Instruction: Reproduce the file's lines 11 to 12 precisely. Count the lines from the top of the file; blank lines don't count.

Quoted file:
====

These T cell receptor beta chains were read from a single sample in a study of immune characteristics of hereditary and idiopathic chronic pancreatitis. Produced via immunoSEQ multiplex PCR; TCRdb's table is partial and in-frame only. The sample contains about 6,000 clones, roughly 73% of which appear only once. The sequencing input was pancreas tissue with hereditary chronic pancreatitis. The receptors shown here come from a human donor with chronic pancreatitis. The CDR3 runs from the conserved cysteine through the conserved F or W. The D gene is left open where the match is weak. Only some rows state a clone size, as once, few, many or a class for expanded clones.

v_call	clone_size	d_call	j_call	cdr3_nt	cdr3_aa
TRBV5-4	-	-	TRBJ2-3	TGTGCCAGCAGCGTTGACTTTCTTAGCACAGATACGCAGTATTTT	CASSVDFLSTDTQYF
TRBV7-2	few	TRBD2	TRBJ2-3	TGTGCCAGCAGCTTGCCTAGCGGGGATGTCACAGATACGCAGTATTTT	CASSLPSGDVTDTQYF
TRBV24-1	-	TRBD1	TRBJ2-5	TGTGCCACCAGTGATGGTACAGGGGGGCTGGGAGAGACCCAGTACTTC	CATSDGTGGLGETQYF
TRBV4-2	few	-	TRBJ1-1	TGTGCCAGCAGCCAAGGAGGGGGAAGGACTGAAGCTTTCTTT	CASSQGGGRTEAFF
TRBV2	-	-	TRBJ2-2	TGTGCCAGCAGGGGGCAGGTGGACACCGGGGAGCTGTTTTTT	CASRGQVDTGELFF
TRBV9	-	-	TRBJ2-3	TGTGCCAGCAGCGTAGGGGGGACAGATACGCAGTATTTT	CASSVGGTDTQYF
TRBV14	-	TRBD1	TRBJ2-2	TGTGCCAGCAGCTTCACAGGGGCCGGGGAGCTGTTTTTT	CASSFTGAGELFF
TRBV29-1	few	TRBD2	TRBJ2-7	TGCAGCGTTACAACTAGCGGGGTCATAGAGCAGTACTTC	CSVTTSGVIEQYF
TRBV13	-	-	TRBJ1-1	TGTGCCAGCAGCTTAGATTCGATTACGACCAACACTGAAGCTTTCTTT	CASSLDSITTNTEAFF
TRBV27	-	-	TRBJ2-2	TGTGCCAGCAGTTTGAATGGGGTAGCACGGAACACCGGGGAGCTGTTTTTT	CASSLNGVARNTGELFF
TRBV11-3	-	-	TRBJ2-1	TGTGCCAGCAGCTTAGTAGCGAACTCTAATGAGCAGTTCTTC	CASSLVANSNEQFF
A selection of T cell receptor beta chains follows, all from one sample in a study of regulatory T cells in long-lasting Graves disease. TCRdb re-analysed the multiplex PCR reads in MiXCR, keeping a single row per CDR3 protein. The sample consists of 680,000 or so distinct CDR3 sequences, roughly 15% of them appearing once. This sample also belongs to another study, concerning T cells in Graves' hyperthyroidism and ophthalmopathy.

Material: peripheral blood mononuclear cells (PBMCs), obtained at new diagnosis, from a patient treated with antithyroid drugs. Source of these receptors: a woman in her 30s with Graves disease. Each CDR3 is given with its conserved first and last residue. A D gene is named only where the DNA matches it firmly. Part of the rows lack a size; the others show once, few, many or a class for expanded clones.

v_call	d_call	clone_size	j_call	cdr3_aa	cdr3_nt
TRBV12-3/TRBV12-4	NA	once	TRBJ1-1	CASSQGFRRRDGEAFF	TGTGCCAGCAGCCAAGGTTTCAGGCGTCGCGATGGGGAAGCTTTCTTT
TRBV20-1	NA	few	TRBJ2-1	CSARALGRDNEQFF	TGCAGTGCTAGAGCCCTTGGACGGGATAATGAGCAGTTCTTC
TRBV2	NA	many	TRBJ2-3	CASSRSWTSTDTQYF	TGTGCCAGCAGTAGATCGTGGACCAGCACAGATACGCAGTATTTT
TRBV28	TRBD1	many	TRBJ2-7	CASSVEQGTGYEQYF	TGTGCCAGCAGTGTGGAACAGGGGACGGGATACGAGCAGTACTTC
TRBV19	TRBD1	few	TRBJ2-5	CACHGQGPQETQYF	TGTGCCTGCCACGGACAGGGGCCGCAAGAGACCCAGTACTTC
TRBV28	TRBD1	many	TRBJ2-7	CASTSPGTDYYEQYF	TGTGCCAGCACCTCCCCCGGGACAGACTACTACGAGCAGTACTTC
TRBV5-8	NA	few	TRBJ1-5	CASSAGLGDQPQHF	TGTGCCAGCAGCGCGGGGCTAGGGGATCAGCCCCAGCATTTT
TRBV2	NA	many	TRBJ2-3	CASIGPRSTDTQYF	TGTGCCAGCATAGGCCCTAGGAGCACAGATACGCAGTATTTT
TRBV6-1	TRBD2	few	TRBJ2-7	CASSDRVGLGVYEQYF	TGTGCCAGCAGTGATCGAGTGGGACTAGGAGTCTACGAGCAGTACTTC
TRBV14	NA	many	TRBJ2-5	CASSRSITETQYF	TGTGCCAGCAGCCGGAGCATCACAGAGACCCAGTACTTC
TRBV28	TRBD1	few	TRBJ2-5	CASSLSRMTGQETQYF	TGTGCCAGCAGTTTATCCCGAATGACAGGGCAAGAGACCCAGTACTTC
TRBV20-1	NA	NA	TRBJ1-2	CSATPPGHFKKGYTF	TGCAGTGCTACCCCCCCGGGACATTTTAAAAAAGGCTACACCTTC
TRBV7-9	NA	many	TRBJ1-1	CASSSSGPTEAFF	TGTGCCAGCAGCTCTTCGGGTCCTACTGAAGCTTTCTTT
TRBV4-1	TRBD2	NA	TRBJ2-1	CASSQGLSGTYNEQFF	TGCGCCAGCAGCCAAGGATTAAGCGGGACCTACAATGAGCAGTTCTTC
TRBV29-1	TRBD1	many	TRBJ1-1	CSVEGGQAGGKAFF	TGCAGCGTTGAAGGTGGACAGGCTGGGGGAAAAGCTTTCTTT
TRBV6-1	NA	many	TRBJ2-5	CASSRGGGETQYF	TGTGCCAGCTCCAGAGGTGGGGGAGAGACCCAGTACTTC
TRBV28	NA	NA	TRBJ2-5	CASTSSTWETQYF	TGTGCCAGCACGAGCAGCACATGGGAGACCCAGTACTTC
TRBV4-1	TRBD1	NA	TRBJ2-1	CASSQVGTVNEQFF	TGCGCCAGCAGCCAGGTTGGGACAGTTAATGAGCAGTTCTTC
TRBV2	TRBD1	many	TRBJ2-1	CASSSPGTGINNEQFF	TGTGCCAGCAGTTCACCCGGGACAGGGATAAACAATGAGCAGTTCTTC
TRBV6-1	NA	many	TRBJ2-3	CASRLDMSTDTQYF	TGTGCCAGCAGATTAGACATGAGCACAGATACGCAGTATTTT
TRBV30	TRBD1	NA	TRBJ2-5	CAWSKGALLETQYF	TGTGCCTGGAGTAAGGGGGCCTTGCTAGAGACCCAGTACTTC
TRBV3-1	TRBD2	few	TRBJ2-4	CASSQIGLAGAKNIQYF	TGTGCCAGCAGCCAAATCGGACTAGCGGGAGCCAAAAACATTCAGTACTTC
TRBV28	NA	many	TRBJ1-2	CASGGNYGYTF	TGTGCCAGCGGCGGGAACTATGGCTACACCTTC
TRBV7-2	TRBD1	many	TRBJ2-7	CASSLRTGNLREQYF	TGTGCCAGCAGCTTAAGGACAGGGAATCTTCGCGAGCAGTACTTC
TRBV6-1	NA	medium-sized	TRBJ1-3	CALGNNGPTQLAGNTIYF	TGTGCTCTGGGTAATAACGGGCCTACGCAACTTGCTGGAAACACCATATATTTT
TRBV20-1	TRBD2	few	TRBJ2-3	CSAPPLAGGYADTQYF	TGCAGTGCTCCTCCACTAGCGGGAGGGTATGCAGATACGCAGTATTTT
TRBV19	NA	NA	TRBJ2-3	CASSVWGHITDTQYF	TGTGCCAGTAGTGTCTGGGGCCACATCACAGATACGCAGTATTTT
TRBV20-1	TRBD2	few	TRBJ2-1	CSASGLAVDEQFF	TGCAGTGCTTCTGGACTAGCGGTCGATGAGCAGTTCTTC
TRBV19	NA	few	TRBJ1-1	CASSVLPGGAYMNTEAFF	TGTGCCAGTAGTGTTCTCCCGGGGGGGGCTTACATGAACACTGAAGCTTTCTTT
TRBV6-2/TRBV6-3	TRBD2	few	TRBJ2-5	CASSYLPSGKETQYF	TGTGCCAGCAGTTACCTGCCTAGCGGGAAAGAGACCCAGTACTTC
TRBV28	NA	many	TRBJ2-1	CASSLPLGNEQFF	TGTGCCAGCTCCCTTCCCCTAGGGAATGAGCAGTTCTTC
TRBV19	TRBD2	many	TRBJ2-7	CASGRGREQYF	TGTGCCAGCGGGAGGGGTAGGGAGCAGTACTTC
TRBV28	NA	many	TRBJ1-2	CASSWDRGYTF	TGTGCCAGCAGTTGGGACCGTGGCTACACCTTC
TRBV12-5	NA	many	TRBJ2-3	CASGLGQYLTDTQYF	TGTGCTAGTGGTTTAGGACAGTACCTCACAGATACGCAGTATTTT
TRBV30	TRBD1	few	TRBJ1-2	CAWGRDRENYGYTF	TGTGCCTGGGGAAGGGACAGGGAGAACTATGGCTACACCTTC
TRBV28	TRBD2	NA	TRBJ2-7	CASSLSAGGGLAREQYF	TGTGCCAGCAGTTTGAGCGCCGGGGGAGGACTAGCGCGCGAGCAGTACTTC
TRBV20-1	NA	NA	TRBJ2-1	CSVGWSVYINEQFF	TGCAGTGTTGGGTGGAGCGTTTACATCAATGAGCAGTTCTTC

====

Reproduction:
TRBV13	-	-	TRBJ1-1	TGTGCCAGCAGCTTAGATTCGATTACGACCAACACTGAAGCTTTCTTT	CASSLDSITTNTEAFF
TRBV27	-	-	TRBJ2-2	TGTGCCAGCAGTTTGAATGGGGTAGCACGGAACACCGGGGAGCTGTTTTTT	CASSLNGVARNTGELFF